Warning: This article contains sensitive material that may upset some readers.
Sinead O'Connor is "safe" and "not suicidal", according to a statement posted on her Facebook page just days after a worrying plea for help from the Irish singer-songwriter.
The 'Nothing Compares 2 U' crooner posted a video to her Facebook page last Friday, in which she spoke about her incapacity to look after herself and criticised her family's lack of care.
She also said she felt "suicidal" in the 12-minute clip, filmed from a motel room in New Jersey.
"My entire life is revolving around not dying, and that's not living. And I'm not going to die, but still, this is no way for people to be living," she said.
O'Connor hoped her video might help others who were struggling.
"People who suffer from mental illness are the most vulnerable people on earth; we can't take care of ourselves - you've got to take care of us."
The video, as well as two follow-up posts featuring just her address and a plea for help, attracted thousands of concerned comments from fans offering her a place to stay or urging emergency services to visit her accommodation.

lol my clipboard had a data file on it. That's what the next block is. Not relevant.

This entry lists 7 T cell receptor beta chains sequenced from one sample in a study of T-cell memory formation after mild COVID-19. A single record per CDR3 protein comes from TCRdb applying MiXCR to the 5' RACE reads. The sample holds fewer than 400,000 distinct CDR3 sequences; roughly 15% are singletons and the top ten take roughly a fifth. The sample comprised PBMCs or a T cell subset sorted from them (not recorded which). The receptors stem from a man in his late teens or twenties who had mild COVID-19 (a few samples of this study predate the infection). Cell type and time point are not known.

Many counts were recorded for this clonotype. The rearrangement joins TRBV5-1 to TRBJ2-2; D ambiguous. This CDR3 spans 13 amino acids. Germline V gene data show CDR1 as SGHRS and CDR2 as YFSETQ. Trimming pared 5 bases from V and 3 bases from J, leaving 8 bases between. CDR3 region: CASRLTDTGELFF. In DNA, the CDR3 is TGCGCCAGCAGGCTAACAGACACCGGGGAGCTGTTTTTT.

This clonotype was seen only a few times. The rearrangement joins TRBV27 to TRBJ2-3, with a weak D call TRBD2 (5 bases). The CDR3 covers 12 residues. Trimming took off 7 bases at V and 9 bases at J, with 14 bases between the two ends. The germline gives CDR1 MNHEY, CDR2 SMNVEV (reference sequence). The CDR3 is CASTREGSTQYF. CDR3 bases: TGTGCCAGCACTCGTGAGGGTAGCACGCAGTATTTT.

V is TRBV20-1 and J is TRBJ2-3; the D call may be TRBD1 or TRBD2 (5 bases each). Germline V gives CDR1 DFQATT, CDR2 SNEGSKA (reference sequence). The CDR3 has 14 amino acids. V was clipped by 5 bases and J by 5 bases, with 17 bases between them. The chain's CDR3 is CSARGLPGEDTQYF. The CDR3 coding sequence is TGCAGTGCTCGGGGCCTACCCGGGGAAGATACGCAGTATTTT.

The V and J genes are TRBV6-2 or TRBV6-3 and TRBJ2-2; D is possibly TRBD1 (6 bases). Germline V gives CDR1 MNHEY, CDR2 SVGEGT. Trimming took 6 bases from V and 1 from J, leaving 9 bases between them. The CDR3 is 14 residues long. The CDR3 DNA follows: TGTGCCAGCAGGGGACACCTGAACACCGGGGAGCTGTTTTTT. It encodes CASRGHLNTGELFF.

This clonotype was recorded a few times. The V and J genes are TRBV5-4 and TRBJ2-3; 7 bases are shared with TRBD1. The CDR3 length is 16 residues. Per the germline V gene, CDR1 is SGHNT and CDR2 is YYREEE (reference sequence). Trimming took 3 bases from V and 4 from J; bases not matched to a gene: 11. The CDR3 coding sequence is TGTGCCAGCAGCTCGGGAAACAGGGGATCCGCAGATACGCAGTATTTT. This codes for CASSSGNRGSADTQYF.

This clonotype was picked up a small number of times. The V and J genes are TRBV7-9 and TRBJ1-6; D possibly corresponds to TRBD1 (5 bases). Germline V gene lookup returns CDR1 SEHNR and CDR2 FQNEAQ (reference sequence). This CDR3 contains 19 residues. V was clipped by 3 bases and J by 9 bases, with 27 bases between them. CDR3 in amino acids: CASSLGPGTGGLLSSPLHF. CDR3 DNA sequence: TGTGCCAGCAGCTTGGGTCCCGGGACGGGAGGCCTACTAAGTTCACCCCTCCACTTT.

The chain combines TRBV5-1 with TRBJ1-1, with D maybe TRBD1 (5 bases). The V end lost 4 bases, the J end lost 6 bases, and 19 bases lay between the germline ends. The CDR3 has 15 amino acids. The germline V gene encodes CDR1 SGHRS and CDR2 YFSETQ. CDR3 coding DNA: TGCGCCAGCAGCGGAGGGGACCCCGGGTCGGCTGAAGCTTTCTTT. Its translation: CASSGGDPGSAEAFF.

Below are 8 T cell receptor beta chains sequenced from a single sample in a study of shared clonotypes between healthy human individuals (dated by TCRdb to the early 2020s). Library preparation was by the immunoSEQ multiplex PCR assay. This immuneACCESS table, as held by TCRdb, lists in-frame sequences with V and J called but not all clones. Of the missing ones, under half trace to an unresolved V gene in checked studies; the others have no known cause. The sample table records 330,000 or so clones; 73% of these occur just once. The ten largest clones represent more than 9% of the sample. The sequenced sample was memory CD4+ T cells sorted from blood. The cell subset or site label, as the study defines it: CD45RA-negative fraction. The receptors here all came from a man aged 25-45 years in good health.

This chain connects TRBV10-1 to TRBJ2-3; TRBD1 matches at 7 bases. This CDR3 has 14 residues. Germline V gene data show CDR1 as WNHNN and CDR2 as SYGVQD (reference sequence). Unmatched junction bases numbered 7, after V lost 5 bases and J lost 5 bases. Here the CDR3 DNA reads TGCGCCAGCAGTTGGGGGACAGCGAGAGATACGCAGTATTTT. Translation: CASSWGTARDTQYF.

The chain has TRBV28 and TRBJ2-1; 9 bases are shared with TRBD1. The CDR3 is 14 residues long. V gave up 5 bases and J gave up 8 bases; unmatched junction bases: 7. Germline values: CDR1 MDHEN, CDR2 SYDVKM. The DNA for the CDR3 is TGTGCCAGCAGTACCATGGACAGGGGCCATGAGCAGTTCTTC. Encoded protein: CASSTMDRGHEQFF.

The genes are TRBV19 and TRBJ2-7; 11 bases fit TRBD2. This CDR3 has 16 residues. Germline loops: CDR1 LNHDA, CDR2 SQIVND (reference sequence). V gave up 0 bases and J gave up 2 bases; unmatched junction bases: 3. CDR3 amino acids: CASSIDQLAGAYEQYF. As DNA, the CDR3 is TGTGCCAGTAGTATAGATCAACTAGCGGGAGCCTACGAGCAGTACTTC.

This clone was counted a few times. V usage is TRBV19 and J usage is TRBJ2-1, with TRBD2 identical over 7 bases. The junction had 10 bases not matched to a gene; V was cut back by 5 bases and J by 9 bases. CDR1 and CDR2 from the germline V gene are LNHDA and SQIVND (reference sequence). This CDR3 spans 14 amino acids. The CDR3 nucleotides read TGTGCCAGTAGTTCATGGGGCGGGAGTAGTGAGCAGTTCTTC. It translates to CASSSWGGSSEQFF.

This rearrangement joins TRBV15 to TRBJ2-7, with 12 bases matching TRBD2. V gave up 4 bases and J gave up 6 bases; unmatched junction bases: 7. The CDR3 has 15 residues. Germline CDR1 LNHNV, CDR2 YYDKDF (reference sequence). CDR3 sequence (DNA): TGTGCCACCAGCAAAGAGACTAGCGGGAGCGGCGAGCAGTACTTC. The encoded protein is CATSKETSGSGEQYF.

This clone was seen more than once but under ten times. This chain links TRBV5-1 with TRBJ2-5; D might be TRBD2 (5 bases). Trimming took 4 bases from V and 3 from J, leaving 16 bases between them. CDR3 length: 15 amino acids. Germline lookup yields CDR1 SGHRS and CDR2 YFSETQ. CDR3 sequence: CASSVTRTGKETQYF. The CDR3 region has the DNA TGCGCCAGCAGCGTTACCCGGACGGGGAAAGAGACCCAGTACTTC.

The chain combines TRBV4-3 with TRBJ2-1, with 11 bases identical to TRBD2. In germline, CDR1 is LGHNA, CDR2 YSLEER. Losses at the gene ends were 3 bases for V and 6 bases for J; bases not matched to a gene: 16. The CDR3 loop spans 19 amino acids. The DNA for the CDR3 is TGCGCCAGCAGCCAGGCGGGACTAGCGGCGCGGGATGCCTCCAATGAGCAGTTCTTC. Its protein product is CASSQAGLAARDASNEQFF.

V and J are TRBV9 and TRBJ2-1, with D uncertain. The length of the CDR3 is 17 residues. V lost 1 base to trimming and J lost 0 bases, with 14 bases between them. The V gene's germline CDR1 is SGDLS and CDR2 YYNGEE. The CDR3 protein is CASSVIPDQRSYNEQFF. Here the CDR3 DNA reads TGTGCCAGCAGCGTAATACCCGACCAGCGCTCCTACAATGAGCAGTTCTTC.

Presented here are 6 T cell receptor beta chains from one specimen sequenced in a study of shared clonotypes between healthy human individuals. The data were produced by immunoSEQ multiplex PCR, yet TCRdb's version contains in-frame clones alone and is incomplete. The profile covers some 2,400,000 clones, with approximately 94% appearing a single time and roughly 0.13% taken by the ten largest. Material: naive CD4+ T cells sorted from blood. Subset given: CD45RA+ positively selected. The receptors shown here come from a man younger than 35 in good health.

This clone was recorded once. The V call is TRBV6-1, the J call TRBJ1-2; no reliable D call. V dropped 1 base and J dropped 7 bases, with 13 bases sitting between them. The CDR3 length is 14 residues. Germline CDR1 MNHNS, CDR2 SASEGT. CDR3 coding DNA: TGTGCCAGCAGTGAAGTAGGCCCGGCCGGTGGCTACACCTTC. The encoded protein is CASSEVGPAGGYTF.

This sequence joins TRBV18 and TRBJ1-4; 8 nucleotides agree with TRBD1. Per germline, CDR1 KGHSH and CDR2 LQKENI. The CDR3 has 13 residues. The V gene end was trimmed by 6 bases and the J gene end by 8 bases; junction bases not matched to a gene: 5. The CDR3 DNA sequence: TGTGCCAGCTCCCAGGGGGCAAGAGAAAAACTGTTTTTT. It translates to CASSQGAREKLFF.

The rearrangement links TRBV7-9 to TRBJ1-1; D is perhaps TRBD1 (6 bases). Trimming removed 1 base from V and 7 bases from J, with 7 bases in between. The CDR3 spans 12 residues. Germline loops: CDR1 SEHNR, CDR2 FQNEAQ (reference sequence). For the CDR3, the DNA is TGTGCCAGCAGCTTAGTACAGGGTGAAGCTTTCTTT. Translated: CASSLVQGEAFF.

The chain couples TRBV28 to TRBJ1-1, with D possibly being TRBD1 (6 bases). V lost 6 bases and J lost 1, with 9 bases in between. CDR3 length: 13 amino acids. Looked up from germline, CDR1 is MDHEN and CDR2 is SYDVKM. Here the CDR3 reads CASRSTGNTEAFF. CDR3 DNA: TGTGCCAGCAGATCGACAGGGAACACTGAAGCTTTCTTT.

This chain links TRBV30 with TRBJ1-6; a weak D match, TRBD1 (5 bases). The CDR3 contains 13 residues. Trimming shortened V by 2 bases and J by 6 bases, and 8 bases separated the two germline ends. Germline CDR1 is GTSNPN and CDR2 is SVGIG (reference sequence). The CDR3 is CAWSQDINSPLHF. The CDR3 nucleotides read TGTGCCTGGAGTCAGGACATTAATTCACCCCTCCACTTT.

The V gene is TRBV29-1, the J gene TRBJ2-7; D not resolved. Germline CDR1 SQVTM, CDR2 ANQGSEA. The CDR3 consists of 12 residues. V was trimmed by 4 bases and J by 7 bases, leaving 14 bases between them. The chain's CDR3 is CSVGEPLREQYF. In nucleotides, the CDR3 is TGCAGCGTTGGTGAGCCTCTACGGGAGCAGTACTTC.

Later, a user commented on a post saying she had received confirmation that someone was with O'Connor and that she was okay, allaying fears for her safety.
A recent statement posted on O'Connor's Facebook page has further alleviated concerns for the singer.
"Hi everybody, I am posting at Sinead's request, to let everyone who loves her know she is safe, and she is not suicidal. She is surrounded by love and receiving the best of care," the post read.
"She asked for this to be posted knowing you are concerned for her. I won't respond to any questions, so please understand.
"I hope this comforts those of you were concerned."
Fellow songwriter Annie Lennox was one of those who expressed concern in the days after O'Connor posted the video.
O'Connor has struggled with mental health problems for many years, having been diagnosed with bipolar disorder in 2003. She has since said she was misdiagnosed and instead suffers from post-traumatic stress disorder and depression.
If you wish to talk to someone about mental illness or domestic violence, you can call Lifeline on 0800 543 354, the Depression Helpline on 0800 111 757 or the National Telehealth Service on 1737.